frequency
    Number of
    quiescent years
    Risk
    probability
    Risk
    impact
    Borda
    points
    Rank
    Inner MongoliaSiziwang1520883481
    Inner MongoliaErlianho162010363462
    Inner MongoliaHuade122013363433
    Inner MongoliaOtogBanner102015363414
    YunnanMenghai5195413375
    GansuSubei20201593326
    Inner MongoliaOtog Front Banner92024363326
    GansuAksay20202593318
    GansuYumen19205593289
    YunnanYulong917353032710
    GansuSunan182075932611
    Xizang (Tibet)Linzhou172095932412
    QinghaiWulan1819125932113
    Xizang (Tibet)Dangxiong1520155931814
    Xizang (Tibet)Gar1419175931615
    YunnanGucheng519483031416
    Inner MongoliaWuchuan320433631317
    Xizang (Tibet)Jiangzi820225931118
    SichuanBatang919255930819
    SichuanYajiang520335930020
    QinghaiTianjun619355929821
    SichuanLitang619355929821
    HebeiKangbao517693628723
    QinghaiDulan220615927224
    QinghaiQilian516615927224
    Xizang (Tibet)Yadong120615927224
    YunnanJianchuan116963026627
    XinjiangMidong12201415622228
    XinjiangWusu2020317721229
    XinjiangJinghe2020517721030
    Abbreviations: PLADs=provincial-level administrative divisions.
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Plague Risk Assessment — China, 2022

View author affiliation

Summary

What is already known about this topic?

China has the largest and most complex natural reservoir of plague in the world. Since the 1980s, our country standardized animal plague surveillance and accumulated a substantial amount of useful epidemiological data. In accordance with the “Criteria for Determining Plague Natural Foci and Plague Epizootics (GB 16883–1997),” Ya Dong, Xizang (Tibet) was identified as a new plague focus in 2021 (Marmota himalayana plague).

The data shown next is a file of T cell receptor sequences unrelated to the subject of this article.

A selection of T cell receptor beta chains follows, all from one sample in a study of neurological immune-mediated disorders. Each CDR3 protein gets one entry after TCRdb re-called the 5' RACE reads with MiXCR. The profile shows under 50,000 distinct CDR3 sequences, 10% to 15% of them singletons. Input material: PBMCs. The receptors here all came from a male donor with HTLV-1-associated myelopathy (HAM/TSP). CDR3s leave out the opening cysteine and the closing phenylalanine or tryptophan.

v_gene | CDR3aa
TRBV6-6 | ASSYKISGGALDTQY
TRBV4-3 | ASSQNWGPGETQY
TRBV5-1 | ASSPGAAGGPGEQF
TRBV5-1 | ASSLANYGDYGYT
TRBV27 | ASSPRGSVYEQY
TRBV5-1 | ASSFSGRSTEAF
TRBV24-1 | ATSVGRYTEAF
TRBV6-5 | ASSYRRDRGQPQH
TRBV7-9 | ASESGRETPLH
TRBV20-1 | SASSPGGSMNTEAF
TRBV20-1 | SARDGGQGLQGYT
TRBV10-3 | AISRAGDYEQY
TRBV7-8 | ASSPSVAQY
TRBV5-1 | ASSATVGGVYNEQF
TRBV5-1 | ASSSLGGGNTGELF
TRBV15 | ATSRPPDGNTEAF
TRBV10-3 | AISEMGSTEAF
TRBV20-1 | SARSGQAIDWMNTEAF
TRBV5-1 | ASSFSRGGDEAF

What is added by this report?

Based on plague epidemiology in the past 20 years, we identify high-risk areas in 2022 to provide scientific evidence supporting plague prevention and control policy in China.

What are the implications for public health practice?

To avoid the spread of plague to humans, we recommend strengthening animal plague monitoring in high-risk and adjacent areas and timely investigation and response to animal plague epidemics. Early detection, early reporting, early diagnosis, early isolation, and early treatment of human plague helps prevent spread and long-distance transmission of plague.

  • 1. The Base for Control and Prevention of Plague and Brucellosis, China CDC, Baicheng City, Jilin Province, China
  • Corresponding authors:

    Cheng Ju, jucdc@163.com

    Kuidong Shao, shaokuidong001@163.com

  • Funding: This work was supported by Special Project for the Health Industry of the National Health and Health Commission (2012021), Jilin Province Health and Health Management Model Innovation Project (2019G012)
  • Online Date: May 20 2022
    doi: 10.46234/ccdcw2022.096
  • Plague is an acute and severe infectious disease that is usually found in rodents but can spread to humans and seriously impact health and socio-economic development (1). By the end of 2021, there were 12 types of natural plague foci in the mainland of China, located in 322 county-level divisions of 19 provincial-level administrative divisions (PLADs), covering a total of 1,587,666.67 square kilometers. In 2021, one non-fatal case of human plague occurred in China.

    Primary level prevention measures, including active surveillance and periodic epizootic plague risk assessments, are known effective methods to prevent the spread of plague from animals to humans. Based on the epidemiological situation of plague in the past 20 years in China, we identify high-risk areas in 2022 to provide support for domestic plague prevention and control policy.